707 F2d 992 United States v. Hardrich III III

707 F.2d 992

12 Fed. R. Evid. Serv. 2036

UNITED STATES of America, Appellee,
Addie HARDRICH, a/k/a Addie Donald, III, a/k/a Rikky Donald,
III, Appellant.

No. 82-2080.

United States Court of Appeals,
Eighth Circuit.

Submitted Feb. 18, 1983.
Decided May 27, 1983.

Ronald D. Lahners, U.S. Atty., D. Nebraska.

Joseph F. Gross, Jr., Asst. U.S. Atty., Omaha, Neb., for appellee.

Michael F. Green, Omaha, Neb., Law Student, Supervised by Eric W. Kruger, of Bradford, Coenen & Ashford, Omaha, Neb., for appellant.

Before LAY, Chief Judge, BRIGHT and ROSS, Circuit Judges.

LAY, Chief Judge.

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Addie Hardrich was convicted in the federal district court, the Honorable C. Arlen Beam presiding, on eleven counts of uttering forged United States Treasury checks. 18 U.S.C. Sec. 495. He was sentenced to imprisonment for a period of one year on each of eleven counts; the sentences of imprisonment on counts one through ten were ordered to run consecutively one to the other.1 On count eleven the defendant's sentence was suspended and he was placed on two years probation following the service of sentence imposed on the first ten counts. On appeal Hardrich raises several alleged errors at trial. Upon review we affirm the judgment of conviction.


In the fall of 1979, while the defendant Hardrich was employed as a Veterans Affairs counselor at the University of Nebraska at Omaha, ten United States Treasury checks were discovered missing from that office. In tracing these checks, eight of the ten missing were found to have been negotiated by means of "split deposits" into accounts held by Addie Hardrich. Additionally, a Social Security check was negotiated into an account held by Addie Hardrich.


On appeal Hardrich claims several alleged errors at trial: (1) he asserts the Government's and trial court's failure to grant immunity to two defense witnesses deprived him of a fair trial; (2) that refusal by the district court to permit him to present the substance of admissions made by defense witnesses when interviewed by defendant's counsel's law clerk denied him a fair trial; (3) that the trial court abused its discretion in admitting certain inconclusive opinions by the Government's handwriting expert; (4) that the trial court abused its discretion in admitting evidence of defendant's prior criminal record and bad acts; and (5) that the trial court erred in denying defendant's motion to dismiss the indictment based on alleged violations of the fifth and sixth amendments.


During the trial, Addie Hardrich attempted to present the testimony of two brothers, Larry and David Ebberson; Hardrich claimed their testimony exculpated him. The Ebberson brothers, who were both then incarcerated in the Nebraska Penitentiary, refused to testify on fifth amendment privilege grounds. Hardrich claims it was error for the district court to have refused to grant judicial immunity to the Ebberson brothers. There exists a divided view on whether the court can grant a witness judicial immunity. Compare United States v. Thevis, 665 F.2d 616, 639-40 (5th Cir.1982), cert. denied, --- U.S. ----, 103 S.Ct. 57, 74 L.Ed.2d 61 (1982) with Government of the Virgin Islands v. Smith, 615 F.2d 964 (3d Cir.1980). See also United States v. Saettele, 585 F.2d 307 (8th Cir.1978) (Bright, J., dissenting); In re Daley, 549 F.2d 469, 479 (7th Cir.1976), cert. denied, 434 U.S. 829, 98 S.Ct. 110, 54 L.Ed. 89 (1977); Earl v. United States, 361 F.2d 531, 534-35 (D.C.Cir.1966), cert. denied, 388 U.S. 921, 87 S.Ct. 2121, 18 L.Ed.2d 1380 (1967). Although a United States attorney may request immunity,2 it is doubtful that a district judge may order "judicial immunity" for a reluctant witness in this circuit. See United States v. Graham, 548 F.2d 1302, 1315 (8th Cir.1977). However, assuming the district court has such authority, it is clear that the proffered testimony must be clearly exculpatory. This showing was absent here. The proffered testimony of the two witnesses merely established incriminating evidence of a third party, but in no way exonerated the defendant here. We find no error in the district court's refusal to grant immunity.3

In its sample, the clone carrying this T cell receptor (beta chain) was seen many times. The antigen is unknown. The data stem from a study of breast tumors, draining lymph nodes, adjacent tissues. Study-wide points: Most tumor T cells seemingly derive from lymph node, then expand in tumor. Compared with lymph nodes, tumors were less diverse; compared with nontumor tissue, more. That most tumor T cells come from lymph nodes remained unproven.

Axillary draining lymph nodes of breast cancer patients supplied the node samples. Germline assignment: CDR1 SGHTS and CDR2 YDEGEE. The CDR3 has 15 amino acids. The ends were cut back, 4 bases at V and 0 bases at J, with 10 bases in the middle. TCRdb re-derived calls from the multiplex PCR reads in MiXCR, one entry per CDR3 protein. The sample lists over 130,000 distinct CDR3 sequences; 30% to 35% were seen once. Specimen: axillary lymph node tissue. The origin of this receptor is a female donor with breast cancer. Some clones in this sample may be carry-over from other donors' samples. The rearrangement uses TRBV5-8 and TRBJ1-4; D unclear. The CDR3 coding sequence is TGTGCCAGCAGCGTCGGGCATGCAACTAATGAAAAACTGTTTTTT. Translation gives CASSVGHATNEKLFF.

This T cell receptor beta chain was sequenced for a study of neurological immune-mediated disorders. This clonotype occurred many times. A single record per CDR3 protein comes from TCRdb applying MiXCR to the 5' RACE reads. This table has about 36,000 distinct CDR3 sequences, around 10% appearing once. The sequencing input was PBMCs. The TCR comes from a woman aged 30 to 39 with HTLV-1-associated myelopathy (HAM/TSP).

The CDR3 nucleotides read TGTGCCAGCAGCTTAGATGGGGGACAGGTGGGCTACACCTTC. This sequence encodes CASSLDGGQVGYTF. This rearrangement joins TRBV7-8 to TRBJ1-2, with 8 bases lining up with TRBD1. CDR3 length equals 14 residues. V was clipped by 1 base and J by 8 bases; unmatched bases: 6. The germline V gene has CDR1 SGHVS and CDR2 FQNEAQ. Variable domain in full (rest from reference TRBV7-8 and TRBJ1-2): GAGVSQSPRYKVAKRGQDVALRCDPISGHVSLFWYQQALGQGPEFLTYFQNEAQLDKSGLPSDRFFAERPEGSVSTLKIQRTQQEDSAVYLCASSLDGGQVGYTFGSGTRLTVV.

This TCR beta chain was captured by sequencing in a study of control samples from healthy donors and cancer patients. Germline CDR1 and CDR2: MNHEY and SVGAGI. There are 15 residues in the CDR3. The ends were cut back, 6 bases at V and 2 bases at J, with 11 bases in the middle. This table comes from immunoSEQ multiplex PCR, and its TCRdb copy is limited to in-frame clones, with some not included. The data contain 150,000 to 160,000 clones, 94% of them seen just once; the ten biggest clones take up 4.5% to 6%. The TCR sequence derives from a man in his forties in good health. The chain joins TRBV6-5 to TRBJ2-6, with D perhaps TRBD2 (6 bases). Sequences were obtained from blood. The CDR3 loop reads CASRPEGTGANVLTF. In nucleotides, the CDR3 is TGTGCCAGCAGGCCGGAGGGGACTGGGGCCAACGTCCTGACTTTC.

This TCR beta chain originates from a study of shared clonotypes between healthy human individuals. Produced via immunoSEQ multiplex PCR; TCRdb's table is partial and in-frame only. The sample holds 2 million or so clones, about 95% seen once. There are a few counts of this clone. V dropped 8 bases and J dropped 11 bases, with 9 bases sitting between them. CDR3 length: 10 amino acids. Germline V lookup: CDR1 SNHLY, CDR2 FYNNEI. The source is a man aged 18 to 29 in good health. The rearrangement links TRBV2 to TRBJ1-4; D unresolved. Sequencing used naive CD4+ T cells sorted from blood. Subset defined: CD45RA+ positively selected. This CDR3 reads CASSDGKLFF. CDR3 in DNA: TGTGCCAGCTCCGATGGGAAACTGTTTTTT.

Hardrich also contends that refusal by the district court to permit him to present the substance of admissions made by the Ebberson brothers when interviewed by Hardrich's counsel's law clerk denied him a fair trial. Under rule 804(b)(3) of the Federal Rules of Evidence such a statement must be corroborated by circumstances clearly indicating its trustworthiness in order to be admissible. This was not done here; we find no error in the district court's ruling.